Rafael Merry del Val
|Servant of God Cardinal|
Rafael Merry del Val
|Secretary of the Congregation of the Holy Office|
Formal photo portrait, ca. 1905
|Appointed||14 October 1914|
|Term ended||26 February 1930|
|Predecessor||Francesco Marchetti Selvaggiani|
|Successor||Raffaele Monaco La Valletta|
|Ordination||30 December 1888|
|Consecration||6 May 1900|
by Mariano Rampolla del Tindaro
|Created cardinal||9 November 1903|
by Pope Pius X
|Birth name||Rafael María José Pedro Francisco Borja Domingo Gerardo de la Santíssima Trinidad Merry del Val y Zulueta|
|Born||10 October 1865|
London, England, U.K.
|Died||26 February 1930 (aged 64)|
|Denomination||Catholic (Roman Rite)|
|Motto||Da mihi animas caetera tolle ("Give me souls, take the rest")|
|Coat of arms|
|Venerated in||Roman Catholic Church|
|Title as Saint||Servant of God|
Before becoming a cardinal, he served as the secretary of the papal conclave of 1903 that elected Saint Pius X, who is said to have accepted his election through Merry del Val's encouragement. Pius X later appointed him as the Cardinal Secretary of State. Merry del Val's writings and example prompted greater popularity for the Litany of Humility, which was for some decades incorrectly attributed to him.
He was born as Rafael María José Pedro Francisco Borja Domingo Gerardo de la Santíssima Trinidad Merry del Val y Zulueta at the Spanish Embassy in London, England, son of Rafael Carlos Merry del Val as the second of four sons. His mother was Sofia Josefa de Zulueta (died 1925), elder daughter of Pedro José de Zulueta, count of Torre Díaz, of the London bank of Zulueta & Co., and his wife, Sophia Ann Wilcox, who was of Scottish and Dutch ancestry. The Zuluetas were an old Basque family ennobled as counts de Torre Díaz in the nineteenth century. His father Rafael Carlos Merry del Val (1831–1917) was secretary to the Spanish legation in London, a monarchist supporter of Alfonso XII and nobleman. The del Vals were an Aragonese family originally from Zaragoza, claiming descent from a twelfth-century Breton crusader; the surname Merry came from a line of Irish merchants from County Waterford, Ireland, who settled in the late eighteenth century in Seville, Spain. His elder brother Alfonso, was the first Marquess of Merry del Val (b. 1864) and Spanish ambassador to the United Kingdom between 1913 and 1931.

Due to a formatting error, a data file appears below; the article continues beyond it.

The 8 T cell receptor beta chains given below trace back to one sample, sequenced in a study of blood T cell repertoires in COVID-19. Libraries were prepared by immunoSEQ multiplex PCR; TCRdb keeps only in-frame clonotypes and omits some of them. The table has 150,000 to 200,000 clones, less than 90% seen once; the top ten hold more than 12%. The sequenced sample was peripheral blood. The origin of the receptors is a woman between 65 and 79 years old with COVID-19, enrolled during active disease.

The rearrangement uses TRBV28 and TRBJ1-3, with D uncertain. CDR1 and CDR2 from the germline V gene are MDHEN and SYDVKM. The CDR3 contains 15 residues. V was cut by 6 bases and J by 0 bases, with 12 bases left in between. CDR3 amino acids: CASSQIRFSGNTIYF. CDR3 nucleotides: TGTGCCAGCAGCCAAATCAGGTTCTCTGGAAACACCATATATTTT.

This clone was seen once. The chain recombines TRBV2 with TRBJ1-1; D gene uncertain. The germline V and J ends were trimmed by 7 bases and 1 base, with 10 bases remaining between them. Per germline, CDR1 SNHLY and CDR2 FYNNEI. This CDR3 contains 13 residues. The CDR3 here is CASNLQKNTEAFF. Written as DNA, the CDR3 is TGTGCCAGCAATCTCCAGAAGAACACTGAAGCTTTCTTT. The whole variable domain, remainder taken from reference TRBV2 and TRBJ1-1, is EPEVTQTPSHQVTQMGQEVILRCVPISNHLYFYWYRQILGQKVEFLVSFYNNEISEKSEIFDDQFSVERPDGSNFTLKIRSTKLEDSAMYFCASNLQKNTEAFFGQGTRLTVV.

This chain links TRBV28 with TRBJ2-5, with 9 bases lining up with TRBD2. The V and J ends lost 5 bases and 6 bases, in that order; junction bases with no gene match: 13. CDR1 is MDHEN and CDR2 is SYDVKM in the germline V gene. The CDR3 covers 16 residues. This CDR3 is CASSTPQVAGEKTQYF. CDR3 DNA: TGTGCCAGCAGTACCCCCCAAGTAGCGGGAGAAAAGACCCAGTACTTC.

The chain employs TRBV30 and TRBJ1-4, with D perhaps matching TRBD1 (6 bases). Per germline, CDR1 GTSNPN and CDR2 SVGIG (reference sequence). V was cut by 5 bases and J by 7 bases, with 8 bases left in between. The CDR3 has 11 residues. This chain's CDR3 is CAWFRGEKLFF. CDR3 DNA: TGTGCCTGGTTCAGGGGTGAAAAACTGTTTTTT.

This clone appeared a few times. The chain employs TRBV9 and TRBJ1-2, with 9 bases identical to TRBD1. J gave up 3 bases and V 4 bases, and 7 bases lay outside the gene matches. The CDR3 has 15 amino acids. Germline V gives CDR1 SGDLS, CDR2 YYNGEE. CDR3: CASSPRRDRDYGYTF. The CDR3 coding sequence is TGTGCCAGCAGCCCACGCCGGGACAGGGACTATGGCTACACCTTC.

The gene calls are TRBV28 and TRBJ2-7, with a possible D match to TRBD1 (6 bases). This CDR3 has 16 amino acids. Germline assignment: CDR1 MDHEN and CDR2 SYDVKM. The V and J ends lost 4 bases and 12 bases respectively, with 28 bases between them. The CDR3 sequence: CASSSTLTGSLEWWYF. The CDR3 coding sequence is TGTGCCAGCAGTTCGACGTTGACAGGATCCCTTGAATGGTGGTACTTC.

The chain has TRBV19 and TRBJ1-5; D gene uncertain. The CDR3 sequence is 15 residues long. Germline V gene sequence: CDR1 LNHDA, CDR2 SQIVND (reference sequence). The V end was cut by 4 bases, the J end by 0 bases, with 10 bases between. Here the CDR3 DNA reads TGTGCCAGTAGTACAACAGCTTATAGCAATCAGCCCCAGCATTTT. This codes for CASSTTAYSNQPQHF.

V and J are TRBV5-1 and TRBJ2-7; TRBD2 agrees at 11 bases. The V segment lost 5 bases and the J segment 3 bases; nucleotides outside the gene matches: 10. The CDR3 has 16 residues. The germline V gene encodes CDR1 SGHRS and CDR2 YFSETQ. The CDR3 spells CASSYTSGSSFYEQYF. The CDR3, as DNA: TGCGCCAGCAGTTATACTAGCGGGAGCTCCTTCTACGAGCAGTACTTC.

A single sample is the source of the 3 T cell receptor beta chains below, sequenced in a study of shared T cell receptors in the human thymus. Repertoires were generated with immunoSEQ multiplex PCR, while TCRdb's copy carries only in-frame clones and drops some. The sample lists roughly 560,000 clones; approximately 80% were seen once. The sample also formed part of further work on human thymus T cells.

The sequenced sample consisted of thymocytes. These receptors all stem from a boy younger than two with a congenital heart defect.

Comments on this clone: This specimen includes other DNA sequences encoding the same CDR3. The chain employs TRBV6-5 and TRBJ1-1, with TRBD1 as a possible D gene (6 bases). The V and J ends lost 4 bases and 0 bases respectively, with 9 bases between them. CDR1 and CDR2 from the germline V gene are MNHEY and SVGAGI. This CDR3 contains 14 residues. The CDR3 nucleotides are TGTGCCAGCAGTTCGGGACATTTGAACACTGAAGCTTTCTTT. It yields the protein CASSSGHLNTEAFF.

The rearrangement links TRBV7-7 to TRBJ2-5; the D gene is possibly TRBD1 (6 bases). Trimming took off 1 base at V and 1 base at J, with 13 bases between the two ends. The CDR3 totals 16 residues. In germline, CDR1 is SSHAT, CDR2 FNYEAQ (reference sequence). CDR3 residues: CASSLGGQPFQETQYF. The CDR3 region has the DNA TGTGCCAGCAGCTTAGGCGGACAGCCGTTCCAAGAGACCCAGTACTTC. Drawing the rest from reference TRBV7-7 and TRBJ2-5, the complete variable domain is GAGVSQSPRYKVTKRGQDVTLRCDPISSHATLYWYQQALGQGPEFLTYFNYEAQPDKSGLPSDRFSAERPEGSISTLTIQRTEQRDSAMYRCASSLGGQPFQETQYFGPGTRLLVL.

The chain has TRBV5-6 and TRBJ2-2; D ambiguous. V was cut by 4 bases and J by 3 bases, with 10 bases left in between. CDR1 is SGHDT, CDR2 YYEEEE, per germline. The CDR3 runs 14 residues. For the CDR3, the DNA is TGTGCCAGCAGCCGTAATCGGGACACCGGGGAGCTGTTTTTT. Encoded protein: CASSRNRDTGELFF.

Merry del Val lived in England until 1878. His mother's family owned a large villa in Boscombe, a suburb of Bournemouth. He attended a Jesuit preparatory school in Bournemouth at the time the Society was establishing what were to become five parishes and a school. He received his first Holy Communion at Sacred Heart Church on Richmond Hill, and later enrolled at the northern seminary of Ushaw College in County Durham in northern England. He was ordained a priest on 30 December 1888 after receiving a doctorate in philosophy at the Pontifical Gregorian University. He later received a doctorate in theology and then a licentiate in canon law.
Domestic prelate, archbishop and cardinal
In 1891 he became a privy chamberlain and member of the Pontifical family, having served as a secretary in nunciatures. Entrusted by Leo XIII with the question of the validity of Anglican orders, he led the Holy See to the negative response in September 1896 with the bull Apostolicae curae, of which he was the main architect. On the basis of this bull, Leo XIII confirmed the "nullity" of the "ordinations carried out with the Anglican rite", denying the apostolic succession of Bishops of the Church of England.
His continued service in diplomatic posts and in the Roman Curia saw him named Apostolic Delegate to Canada and domestic prelate in 1897 and then president of the Pontifical Academy of Ecclesiastical Nobles (an institution connected to the Roman Curia, in charge of the formation of priests who are to serve in the Diplomatic Corps of the Holy See) in 1899. He was appointed Titular Archbishop of Nicaea on 19 April 1900 and consecrated a bishop by Mariano Rampolla del Tindaro, Cardinal Secretary of State of Pope Leo XIII. In 1902 he was the papal representative to the coronation of King Edward VII, accompanied by Eugenio Pacelli.
He served as secretary of the conclave of 1903 that elected Pope Pius X. By a coincidence, the secretary of the Sacred Consistorial Congregation, who was also the secretary of the College of Cardinals and therefore of the conclave, had died almost at the same time as Leo XIII. In haste, the cardinals chose as his successor Archbishop Merry del Val, who had been ordained a bishop only three years before. The choice had been made from a pool of three names. The two rejected candidates were the substitute for General Affairs of the Secretariat of State, Giacomo Della Chiesa, and Pietro Gasparri, then serving as the secretary for Extraordinary Ecclesiastical Affairs. The preference shown to the youngest and least experienced of the three was interpreted as the first defeat of the Rampolla coalition, and a foreshadowing of what would happen at the conclave.
Austrian veto at papal conclave
According to Rafael Merry del Val, during the conclave of 1903, in which he served in the role of Secretary of the Conclave, Cardinal Jan Puzyna de Kosielsko of Kraków came to see him, demanding to announce his veto against Cardinal Rampolla in the name of Emperor Franz Joseph I of Austria-Hungary. Archbishop Merry Del Val protested and refused even to accept the document, which in the heat of the debate fell onto the floor and was picked back up by Cardinal Puzyna. Cardinal Puzyna announced the veto anyway, in the presence of the Cardinals gathered in the Sistine Chapel. The College of Cardinals was outraged. Rampolla, according to Merry del Val, actually gained votes after the veto. Later, he opined to Ludwig von Pastor that Cardinal Rampolla never had a chance, because the cardinals wanted a new direction after the pontificate of Pope Leo XIII.[a] After his election, the new Pope Pius X decreed automatic excommunication for anyone trying to influence a conclave with a threat or veto.